The Tender King explores the interplay of intimacy, truth, and the boundaries of war. Set during the Potsdam Conference in Germany, The Tender King focuses on the hours immediately surrounding President Truman's decision to drop the bomb on Hiroshima. The action alternates between a fictional meeting with William Baker, a young diplomat hoping to use this turning point to further his career, and William's relationship with a French-German prostitute in Berlin. The characters of William and Melodie are fictional; Truman is obviously real. The facts of the play are derived from dozens recently declassified government documents, Truman's personal letters, minutes of high level meetings, biographies, diaries, and historical analysis. Together, they depict a war and a man quite different than the one enshrined in American folklore. It utilizes three actors (2M, 1F), and a single, multi-use set.

Charles Kruger of the called a "thought-provoking... and imaginative exploration. The effective arguments make for compelling. This is a show worth seeing." Rob Avila of the San Francisco Bay Guardian praised it's "effervescent dialogue" and "neat narrative framework... the play's well-researched and articulated detail as well as forceful conviction make it both worthwhile and generally engaging—- not to mention as politically au courant as anything on stage just now."

Performance History:

World Premiere

November, 2010 7PM

Second Wind Productions

The Phoenix Theatre

414 Mason St. 6th Floor

San Francisco, CA

Format: A full length play in one act; total playing time 85 minutes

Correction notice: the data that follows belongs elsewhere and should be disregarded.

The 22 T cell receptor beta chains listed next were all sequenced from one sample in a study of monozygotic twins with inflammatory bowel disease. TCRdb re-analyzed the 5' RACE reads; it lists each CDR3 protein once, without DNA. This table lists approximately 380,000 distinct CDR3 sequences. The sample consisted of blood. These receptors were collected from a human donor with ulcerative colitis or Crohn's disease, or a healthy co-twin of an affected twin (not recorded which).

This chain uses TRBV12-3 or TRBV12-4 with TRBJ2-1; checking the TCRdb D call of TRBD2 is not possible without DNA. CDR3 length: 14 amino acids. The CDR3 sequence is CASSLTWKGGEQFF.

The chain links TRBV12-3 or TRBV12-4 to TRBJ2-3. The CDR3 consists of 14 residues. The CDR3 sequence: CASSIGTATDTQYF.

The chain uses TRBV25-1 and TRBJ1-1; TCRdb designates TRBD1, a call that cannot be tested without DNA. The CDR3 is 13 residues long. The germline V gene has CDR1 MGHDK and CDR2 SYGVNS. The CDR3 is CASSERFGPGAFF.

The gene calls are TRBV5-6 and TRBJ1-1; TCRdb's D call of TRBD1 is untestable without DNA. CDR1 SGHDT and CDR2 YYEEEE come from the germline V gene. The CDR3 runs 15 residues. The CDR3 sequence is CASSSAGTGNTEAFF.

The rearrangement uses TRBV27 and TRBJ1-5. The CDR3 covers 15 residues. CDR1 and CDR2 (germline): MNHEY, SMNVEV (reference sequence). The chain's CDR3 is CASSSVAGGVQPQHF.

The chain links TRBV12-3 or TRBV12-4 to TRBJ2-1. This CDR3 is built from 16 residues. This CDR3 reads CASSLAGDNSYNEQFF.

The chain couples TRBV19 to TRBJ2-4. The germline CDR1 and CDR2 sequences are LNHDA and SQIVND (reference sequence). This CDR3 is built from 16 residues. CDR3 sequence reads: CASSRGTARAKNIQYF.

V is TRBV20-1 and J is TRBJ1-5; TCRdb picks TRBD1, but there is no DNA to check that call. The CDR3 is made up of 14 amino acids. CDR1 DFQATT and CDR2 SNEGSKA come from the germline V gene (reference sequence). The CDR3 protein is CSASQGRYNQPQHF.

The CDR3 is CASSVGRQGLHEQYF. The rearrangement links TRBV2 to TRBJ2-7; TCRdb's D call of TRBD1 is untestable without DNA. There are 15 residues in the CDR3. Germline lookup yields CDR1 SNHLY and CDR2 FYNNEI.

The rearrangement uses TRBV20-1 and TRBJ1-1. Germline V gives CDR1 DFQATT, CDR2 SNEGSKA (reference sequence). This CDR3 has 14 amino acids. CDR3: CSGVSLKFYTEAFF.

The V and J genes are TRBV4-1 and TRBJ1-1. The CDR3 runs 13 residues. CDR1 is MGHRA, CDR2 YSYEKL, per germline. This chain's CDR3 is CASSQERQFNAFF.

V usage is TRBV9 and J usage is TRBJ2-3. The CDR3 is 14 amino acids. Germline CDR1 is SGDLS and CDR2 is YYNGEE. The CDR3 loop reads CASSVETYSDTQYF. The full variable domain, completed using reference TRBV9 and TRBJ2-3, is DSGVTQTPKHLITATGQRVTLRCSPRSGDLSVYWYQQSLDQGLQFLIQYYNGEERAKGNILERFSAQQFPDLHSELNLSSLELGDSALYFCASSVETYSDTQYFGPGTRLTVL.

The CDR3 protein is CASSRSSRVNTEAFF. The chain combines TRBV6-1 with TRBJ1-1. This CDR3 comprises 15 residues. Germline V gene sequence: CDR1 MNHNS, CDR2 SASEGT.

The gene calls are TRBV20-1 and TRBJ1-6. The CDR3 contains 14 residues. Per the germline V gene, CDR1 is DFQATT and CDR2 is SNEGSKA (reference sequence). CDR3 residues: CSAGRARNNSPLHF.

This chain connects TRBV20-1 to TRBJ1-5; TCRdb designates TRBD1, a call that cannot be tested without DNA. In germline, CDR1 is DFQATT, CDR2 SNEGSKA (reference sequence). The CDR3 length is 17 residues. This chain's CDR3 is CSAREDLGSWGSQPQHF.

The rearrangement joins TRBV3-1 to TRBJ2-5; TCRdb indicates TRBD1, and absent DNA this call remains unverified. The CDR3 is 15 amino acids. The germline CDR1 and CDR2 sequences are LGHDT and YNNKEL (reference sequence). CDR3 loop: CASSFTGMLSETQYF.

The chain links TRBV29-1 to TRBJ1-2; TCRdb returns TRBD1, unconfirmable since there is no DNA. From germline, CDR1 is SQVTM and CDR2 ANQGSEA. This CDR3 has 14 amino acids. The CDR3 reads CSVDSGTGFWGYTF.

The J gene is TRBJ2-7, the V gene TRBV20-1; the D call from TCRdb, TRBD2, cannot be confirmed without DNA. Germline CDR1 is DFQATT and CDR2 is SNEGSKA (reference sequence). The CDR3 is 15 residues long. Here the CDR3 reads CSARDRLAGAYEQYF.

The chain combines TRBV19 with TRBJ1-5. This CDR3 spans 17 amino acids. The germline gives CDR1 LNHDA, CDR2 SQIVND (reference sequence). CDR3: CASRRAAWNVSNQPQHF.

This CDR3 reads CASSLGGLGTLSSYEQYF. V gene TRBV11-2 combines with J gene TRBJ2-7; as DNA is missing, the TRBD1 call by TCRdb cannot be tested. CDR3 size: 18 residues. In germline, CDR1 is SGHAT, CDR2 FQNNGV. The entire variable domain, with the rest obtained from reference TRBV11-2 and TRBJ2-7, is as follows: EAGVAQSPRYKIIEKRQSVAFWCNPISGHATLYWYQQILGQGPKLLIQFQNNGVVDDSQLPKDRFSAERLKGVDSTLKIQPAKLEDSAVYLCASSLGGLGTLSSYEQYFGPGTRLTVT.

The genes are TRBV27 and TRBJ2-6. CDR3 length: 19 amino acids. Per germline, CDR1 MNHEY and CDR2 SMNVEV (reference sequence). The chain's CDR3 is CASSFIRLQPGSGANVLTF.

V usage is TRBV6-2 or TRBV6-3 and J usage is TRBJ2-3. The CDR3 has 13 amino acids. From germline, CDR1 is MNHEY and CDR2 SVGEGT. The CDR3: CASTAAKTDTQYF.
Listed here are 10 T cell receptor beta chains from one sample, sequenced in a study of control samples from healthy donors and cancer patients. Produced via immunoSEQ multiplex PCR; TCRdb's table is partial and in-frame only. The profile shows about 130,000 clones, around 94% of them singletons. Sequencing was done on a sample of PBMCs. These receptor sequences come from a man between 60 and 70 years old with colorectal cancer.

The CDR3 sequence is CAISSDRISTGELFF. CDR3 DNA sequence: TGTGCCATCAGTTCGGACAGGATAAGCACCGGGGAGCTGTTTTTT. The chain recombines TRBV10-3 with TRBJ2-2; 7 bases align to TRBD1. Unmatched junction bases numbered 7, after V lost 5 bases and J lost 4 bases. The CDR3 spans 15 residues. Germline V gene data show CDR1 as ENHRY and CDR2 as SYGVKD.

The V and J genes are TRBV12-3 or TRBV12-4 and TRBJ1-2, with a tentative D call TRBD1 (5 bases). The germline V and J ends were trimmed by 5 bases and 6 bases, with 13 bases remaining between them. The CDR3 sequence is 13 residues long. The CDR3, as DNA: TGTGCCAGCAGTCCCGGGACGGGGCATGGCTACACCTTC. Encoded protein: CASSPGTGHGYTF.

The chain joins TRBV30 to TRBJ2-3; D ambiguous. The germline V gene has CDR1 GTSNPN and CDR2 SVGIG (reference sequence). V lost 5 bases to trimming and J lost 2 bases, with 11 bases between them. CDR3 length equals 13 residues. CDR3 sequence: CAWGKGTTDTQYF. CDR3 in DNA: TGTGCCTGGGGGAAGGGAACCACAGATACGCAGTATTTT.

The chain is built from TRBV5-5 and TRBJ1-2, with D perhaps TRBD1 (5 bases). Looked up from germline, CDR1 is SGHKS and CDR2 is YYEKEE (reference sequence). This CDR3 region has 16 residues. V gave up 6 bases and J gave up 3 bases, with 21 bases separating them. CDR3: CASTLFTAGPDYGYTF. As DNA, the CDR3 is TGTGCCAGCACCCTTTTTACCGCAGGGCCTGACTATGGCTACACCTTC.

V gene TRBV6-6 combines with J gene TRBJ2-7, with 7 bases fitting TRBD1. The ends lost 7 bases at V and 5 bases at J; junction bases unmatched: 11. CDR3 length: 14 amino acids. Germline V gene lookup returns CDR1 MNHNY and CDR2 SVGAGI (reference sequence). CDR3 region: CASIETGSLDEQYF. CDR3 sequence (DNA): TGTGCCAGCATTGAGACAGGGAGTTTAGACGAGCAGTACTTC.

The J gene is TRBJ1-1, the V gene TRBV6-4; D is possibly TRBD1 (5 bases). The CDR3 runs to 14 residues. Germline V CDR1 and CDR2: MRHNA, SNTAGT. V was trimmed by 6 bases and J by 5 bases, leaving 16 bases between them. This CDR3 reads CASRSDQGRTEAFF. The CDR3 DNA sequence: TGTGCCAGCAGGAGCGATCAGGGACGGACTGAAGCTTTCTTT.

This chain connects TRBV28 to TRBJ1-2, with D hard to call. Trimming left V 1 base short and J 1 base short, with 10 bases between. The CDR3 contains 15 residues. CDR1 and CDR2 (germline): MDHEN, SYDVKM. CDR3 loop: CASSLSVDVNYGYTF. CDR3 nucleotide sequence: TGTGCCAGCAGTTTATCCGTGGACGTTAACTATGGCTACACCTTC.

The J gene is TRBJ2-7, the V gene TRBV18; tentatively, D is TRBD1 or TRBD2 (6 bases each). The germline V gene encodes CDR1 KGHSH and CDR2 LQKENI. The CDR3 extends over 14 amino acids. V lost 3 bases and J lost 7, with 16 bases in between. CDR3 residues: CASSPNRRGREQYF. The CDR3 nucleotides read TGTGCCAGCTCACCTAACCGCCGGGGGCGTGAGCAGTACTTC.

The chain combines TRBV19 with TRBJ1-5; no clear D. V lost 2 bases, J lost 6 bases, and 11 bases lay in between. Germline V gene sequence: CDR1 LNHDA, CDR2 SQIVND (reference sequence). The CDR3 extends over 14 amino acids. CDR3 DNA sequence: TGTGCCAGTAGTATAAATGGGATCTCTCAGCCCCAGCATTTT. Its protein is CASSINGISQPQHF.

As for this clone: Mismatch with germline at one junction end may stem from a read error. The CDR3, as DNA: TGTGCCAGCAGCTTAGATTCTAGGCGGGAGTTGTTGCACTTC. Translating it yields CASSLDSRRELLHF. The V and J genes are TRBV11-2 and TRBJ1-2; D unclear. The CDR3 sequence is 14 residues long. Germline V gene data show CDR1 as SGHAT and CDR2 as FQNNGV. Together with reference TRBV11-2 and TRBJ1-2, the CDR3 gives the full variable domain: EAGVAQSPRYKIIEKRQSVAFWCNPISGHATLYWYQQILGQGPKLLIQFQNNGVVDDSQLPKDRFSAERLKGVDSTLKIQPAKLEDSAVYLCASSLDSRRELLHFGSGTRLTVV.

Read the first 20 Pages

Performance rights and royalties: Rights and Contact

Playwright's Notes:

The Tender King is in the final stage of its development. About a year ago I was reminded that President Truman ascended to the position of Commander in Chief with only a high school education, and within three months ordered the dropping of the atomic bomb on Hiroshima. Fascinated by the simple vulnerability of these two facts, I began a study of his life. What I discovered astounded me, first about the man-- a farmer who's first three decades of life were decidedly unremarkable and who's rise to the White House was quite accidental-- but also about the circumstances surrounding his decision. During the past two decades, quite a lot of new information has come to light, yet our understanding of the war, the bomb, and the man has stayed fundamentally the same. History, ambition, vengeance, love, intimacy, friendship, and war became the central themes of The Tender King.

In my last two plays, Meadowland and The Gravedigger's Tango, I had worked with a very big canvass: multiple story lines that spread across large expanses of time and memory, told with multiple characters. With The Tender King I was eager to get back to a small canvass-- just three characters and a story that takes its journey in a single night. As I worked, the importance of language emerged; words as hollow vessels that are filled with whatever meaning the speaker, and the listener, choose to embody them with. Language is supposed to hold meaning in the same way that history holds fact; neither are necessarily true.